The first one is "Turn Away Thy Son" by Elizabeth Jacoway. Jacoway was a student in Little Rock during the 1957 desegregation crisis. Her uncle was the superintendent of schools, but Jacoway was sheltered from the turmoil of the crisis. It wasn't until graduate school that she realized the gravity of the situation she had ignored as a teen. About this discovery, she wrote:
"My intellectual awakening began with the realization that I had mindlessly participated in and benefited from a racist culture."
So she wrote this book -- the most exhaustive account of the Central High School crisis that has been written. I want to read it because the 50th anniversary of the crisis is this fall, and, since it happened so close to where I live, I want to understand more fully what happened. And more importantly, I want to get my mind a little more around the continual quest for freedom that exists and I think will always exist in this country of ours that has always, strangely, been called "free."
The other book is "Grace (Eventually): Thoughts on Faith" by Anne Lamott. Lamott is pretty much the only Christian writer I like right now. Think of Joel Osteen and what he preaches. Then think of the exact OPPOSITE of that. That's Anne Lamott. She writes of faith from a very real perspective. She shows that faith can be found in the midst of the cesspool that is real life. She gripes. She complains. She curses. Quite a bit. But she always leads us back around to where God fits into the chaos. Here's a bit from her description of when she first found God -- when she first realized he is everywhere -- , while she, an alcoholic drug-user, attempted to hitchhike home from a former boyfriend's house:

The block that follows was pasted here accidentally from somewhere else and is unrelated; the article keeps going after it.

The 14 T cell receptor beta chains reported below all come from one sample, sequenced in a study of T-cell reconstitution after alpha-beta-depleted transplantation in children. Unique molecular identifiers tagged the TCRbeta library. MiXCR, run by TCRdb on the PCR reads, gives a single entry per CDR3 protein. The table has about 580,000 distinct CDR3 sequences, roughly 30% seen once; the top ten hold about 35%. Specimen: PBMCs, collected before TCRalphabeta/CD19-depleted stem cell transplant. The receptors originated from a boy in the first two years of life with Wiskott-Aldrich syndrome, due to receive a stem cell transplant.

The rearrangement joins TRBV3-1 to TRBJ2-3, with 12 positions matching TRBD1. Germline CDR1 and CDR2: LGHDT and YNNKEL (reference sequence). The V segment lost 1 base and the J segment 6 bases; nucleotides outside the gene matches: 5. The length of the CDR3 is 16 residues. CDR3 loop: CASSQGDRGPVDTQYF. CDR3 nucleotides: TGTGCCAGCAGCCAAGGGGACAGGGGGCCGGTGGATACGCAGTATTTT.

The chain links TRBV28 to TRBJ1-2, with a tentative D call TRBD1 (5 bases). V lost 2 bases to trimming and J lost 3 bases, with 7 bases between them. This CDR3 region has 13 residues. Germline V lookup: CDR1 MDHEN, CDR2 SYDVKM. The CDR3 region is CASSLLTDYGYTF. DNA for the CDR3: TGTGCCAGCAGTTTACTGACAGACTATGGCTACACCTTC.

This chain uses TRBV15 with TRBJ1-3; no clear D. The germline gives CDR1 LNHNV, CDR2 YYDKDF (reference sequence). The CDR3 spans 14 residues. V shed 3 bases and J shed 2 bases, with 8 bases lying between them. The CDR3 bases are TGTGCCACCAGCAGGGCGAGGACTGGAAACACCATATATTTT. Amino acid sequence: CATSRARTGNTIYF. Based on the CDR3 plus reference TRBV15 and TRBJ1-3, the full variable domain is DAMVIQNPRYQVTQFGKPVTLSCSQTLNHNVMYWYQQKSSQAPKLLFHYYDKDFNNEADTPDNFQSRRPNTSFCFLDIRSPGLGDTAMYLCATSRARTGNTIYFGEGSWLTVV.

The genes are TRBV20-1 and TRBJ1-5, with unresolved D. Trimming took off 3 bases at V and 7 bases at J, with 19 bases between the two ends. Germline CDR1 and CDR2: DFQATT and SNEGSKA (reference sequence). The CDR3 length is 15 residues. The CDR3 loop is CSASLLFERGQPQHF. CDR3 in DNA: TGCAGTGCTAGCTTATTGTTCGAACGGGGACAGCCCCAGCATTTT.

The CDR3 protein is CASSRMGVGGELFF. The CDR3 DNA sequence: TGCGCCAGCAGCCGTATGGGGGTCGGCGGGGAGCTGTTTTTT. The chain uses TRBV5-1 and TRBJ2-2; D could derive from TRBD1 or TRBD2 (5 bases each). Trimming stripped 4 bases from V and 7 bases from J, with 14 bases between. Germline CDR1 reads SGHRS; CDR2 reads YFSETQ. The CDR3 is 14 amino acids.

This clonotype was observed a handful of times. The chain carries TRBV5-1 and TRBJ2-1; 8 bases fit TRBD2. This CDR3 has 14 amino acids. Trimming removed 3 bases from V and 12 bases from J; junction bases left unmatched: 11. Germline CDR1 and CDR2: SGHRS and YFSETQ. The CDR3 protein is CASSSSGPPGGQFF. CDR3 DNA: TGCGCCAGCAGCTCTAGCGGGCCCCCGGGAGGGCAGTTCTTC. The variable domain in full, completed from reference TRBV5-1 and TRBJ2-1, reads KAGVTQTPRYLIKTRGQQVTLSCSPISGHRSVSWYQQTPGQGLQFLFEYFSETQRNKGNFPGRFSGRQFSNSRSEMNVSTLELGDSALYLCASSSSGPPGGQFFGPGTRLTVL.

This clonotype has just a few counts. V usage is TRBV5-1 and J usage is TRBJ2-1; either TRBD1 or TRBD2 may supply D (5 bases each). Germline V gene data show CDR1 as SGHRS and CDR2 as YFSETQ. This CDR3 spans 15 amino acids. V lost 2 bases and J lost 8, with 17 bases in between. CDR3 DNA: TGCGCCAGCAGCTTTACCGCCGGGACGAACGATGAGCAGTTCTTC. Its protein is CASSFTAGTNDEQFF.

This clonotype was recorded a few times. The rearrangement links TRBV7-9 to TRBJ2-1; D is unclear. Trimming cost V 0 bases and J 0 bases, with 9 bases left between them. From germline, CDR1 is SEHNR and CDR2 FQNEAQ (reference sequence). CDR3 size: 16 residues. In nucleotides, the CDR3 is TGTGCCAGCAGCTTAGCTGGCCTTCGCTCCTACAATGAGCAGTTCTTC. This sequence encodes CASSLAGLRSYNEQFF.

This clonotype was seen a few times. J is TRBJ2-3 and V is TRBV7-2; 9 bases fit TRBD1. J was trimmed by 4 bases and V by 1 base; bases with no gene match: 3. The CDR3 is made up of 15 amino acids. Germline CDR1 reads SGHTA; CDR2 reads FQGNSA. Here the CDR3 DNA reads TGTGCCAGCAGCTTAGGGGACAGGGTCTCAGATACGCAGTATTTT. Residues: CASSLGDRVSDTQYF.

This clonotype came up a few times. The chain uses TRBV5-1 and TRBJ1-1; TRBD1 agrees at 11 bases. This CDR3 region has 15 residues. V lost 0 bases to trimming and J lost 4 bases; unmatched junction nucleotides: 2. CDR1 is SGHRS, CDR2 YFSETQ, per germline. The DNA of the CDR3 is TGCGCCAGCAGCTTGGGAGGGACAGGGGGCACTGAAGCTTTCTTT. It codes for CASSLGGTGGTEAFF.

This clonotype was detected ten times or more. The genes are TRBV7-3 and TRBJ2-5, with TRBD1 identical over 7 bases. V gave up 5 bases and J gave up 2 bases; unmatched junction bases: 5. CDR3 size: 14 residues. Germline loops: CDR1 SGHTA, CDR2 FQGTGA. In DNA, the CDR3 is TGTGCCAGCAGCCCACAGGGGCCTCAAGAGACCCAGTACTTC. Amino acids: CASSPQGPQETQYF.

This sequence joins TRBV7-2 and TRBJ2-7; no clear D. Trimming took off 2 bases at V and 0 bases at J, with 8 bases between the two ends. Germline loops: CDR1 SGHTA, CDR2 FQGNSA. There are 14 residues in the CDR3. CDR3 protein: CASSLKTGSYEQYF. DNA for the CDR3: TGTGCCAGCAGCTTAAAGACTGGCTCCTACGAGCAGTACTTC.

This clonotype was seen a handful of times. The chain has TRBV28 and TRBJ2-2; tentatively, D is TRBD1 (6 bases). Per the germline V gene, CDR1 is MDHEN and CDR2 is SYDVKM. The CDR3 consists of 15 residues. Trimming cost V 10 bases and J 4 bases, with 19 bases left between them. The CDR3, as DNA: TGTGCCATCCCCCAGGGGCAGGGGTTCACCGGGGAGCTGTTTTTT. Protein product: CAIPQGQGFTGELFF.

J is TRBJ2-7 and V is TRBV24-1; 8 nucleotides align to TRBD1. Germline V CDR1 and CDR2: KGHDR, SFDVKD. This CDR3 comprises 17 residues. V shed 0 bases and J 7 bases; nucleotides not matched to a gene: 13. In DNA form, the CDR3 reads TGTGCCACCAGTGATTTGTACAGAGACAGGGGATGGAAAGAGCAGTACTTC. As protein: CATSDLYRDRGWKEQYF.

"I remember standing there at dusk with my thumb out, euphoric and exhausted as if I'd been at the beach all day, then taken a long, hot shower to wash off all the sand."
Lamott can be quite profound, but also sarcastic and funny and irreverent and downright crude. I think this is why I identify with her so much. Here's her description of a town in California where she lived during her hippie days:
"Bolinas was a great place for ritual and celebrations -- it was nearly as exotic as India, if you thought about it, but without all those dying animals in the streets and people defecating in the holy waters, which doesn't really work for me at all."
Oh, and I have four deadlines looming. So I may not be reading anything at all.